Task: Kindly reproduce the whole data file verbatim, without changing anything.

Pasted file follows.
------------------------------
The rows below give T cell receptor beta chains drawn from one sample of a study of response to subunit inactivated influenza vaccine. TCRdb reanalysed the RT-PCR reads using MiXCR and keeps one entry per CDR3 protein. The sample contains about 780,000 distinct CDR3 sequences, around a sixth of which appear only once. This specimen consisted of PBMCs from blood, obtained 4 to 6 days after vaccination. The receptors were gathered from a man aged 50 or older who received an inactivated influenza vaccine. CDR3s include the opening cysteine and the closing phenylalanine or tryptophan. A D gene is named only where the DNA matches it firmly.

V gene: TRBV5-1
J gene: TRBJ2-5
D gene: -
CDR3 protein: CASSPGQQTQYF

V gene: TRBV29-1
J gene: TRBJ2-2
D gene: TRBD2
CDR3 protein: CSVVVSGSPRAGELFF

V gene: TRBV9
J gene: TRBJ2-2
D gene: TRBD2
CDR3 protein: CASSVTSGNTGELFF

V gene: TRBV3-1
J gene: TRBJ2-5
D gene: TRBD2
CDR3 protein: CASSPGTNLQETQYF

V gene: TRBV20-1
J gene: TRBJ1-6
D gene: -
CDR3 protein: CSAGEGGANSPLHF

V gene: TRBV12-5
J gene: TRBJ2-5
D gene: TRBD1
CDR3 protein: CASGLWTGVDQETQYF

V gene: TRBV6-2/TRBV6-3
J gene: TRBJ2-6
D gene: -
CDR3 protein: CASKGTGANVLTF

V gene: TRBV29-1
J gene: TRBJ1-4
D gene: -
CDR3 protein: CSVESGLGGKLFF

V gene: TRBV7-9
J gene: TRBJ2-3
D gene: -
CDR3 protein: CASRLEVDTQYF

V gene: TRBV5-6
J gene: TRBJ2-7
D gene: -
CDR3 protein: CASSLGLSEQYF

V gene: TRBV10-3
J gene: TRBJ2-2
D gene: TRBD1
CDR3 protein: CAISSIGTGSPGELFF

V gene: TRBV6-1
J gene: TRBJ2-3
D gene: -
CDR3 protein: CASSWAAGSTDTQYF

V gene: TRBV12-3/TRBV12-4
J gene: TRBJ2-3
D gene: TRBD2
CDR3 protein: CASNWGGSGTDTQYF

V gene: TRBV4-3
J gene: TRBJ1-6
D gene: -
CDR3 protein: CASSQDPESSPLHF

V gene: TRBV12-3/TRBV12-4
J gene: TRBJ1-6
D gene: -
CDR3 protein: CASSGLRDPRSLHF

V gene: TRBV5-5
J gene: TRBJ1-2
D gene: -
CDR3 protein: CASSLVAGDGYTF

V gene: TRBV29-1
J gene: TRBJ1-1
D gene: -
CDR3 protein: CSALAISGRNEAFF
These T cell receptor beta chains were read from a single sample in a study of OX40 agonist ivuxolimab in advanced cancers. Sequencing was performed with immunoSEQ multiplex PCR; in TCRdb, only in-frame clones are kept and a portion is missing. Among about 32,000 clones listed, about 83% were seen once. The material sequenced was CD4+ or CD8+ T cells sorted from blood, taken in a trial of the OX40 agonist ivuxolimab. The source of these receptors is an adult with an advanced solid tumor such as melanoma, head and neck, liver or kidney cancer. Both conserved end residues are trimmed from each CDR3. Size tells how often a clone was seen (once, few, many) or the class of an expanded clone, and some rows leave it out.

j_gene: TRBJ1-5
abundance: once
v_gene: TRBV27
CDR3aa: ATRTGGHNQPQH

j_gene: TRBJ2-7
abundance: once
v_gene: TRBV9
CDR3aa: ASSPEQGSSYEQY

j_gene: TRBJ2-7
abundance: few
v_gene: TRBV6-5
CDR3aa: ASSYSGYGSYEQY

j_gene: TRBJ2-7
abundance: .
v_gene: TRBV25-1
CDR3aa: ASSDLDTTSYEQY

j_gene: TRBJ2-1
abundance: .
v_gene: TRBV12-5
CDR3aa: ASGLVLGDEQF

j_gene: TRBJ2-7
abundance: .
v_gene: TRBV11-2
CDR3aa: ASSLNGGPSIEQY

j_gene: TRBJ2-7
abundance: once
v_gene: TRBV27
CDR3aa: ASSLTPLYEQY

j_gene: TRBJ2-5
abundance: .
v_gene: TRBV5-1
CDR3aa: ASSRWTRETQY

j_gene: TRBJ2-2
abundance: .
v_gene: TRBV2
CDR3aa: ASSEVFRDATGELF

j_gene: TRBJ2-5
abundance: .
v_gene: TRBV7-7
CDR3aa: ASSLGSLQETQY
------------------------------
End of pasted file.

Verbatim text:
The rows below give T cell receptor beta chains drawn from one sample of a study of response to subunit inactivated influenza vaccine. TCRdb reanalysed the RT-PCR reads using MiXCR and keeps one entry per CDR3 protein. The sample contains about 780,000 distinct CDR3 sequences, around a sixth of which appear only once. This specimen consisted of PBMCs from blood, obtained 4 to 6 days after vaccination. The receptors were gathered from a man aged 50 or older who received an inactivated influenza vaccine. CDR3s include the opening cysteine and the closing phenylalanine or tryptophan. A D gene is named only where the DNA matches it firmly.

V gene: TRBV5-1
J gene: TRBJ2-5
D gene: -
CDR3 protein: CASSPGQQTQYF

V gene: TRBV29-1
J gene: TRBJ2-2
D gene: TRBD2
CDR3 protein: CSVVVSGSPRAGELFF

V gene: TRBV9
J gene: TRBJ2-2
D gene: TRBD2
CDR3 protein: CASSVTSGNTGELFF

V gene: TRBV3-1
J gene: TRBJ2-5
D gene: TRBD2
CDR3 protein: CASSPGTNLQETQYF

V gene: TRBV20-1
J gene: TRBJ1-6
D gene: -
CDR3 protein: CSAGEGGANSPLHF

V gene: TRBV12-5
J gene: TRBJ2-5
D gene: TRBD1
CDR3 protein: CASGLWTGVDQETQYF

V gene: TRBV6-2/TRBV6-3
J gene: TRBJ2-6
D gene: -
CDR3 protein: CASKGTGANVLTF

V gene: TRBV29-1
J gene: TRBJ1-4
D gene: -
CDR3 protein: CSVESGLGGKLFF

V gene: TRBV7-9
J gene: TRBJ2-3
D gene: -
CDR3 protein: CASRLEVDTQYF

V gene: TRBV5-6
J gene: TRBJ2-7
D gene: -
CDR3 protein: CASSLGLSEQYF

V gene: TRBV10-3
J gene: TRBJ2-2
D gene: TRBD1
CDR3 protein: CAISSIGTGSPGELFF

V gene: TRBV6-1
J gene: TRBJ2-3
D gene: -
CDR3 protein: CASSWAAGSTDTQYF

V gene: TRBV12-3/TRBV12-4
J gene: TRBJ2-3
D gene: TRBD2
CDR3 protein: CASNWGGSGTDTQYF

V gene: TRBV4-3
J gene: TRBJ1-6
D gene: -
CDR3 protein: CASSQDPESSPLHF

V gene: TRBV12-3/TRBV12-4
J gene: TRBJ1-6
D gene: -
CDR3 protein: CASSGLRDPRSLHF

V gene: TRBV5-5
J gene: TRBJ1-2
D gene: -
CDR3 protein: CASSLVAGDGYTF

V gene: TRBV29-1
J gene: TRBJ1-1
D gene: -
CDR3 protein: CSALAISGRNEAFF
These T cell receptor beta chains were read from a single sample in a study of OX40 agonist ivuxolimab in advanced cancers. Sequencing was performed with immunoSEQ multiplex PCR; in TCRdb, only in-frame clones are kept and a portion is missing. Among about 32,000 clones listed, about 83% were seen once. The material sequenced was CD4+ or CD8+ T cells sorted from blood, taken in a trial of the OX40 agonist ivuxolimab. The source of these receptors is an adult with an advanced solid tumor such as melanoma, head and neck, liver or kidney cancer. Both conserved end residues are trimmed from each CDR3. Size tells how often a clone was seen (once, few, many) or the class of an expanded clone, and some rows leave it out.

j_gene: TRBJ1-5
abundance: once
v_gene: TRBV27
CDR3aa: ATRTGGHNQPQH

j_gene: TRBJ2-7
abundance: once
v_gene: TRBV9
CDR3aa: ASSPEQGSSYEQY

j_gene: TRBJ2-7
abundance: few
v_gene: TRBV6-5
CDR3aa: ASSYSGYGSYEQY

j_gene: TRBJ2-7
abundance: .
v_gene: TRBV25-1
CDR3aa: ASSDLDTTSYEQY

j_gene: TRBJ2-1
abundance: .
v_gene: TRBV12-5
CDR3aa: ASGLVLGDEQF

j_gene: TRBJ2-7
abundance: .
v_gene: TRBV11-2
CDR3aa: ASSLNGGPSIEQY

j_gene: TRBJ2-7
abundance: once
v_gene: TRBV27
CDR3aa: ASSLTPLYEQY

j_gene: TRBJ2-5
abundance: .
v_gene: TRBV5-1
CDR3aa: ASSRWTRETQY

j_gene: TRBJ2-2
abundance: .
v_gene: TRBV2
CDR3aa: ASSEVFRDATGELF

j_gene: TRBJ2-5
abundance: .
v_gene: TRBV7-7
CDR3aa: ASSLGSLQETQY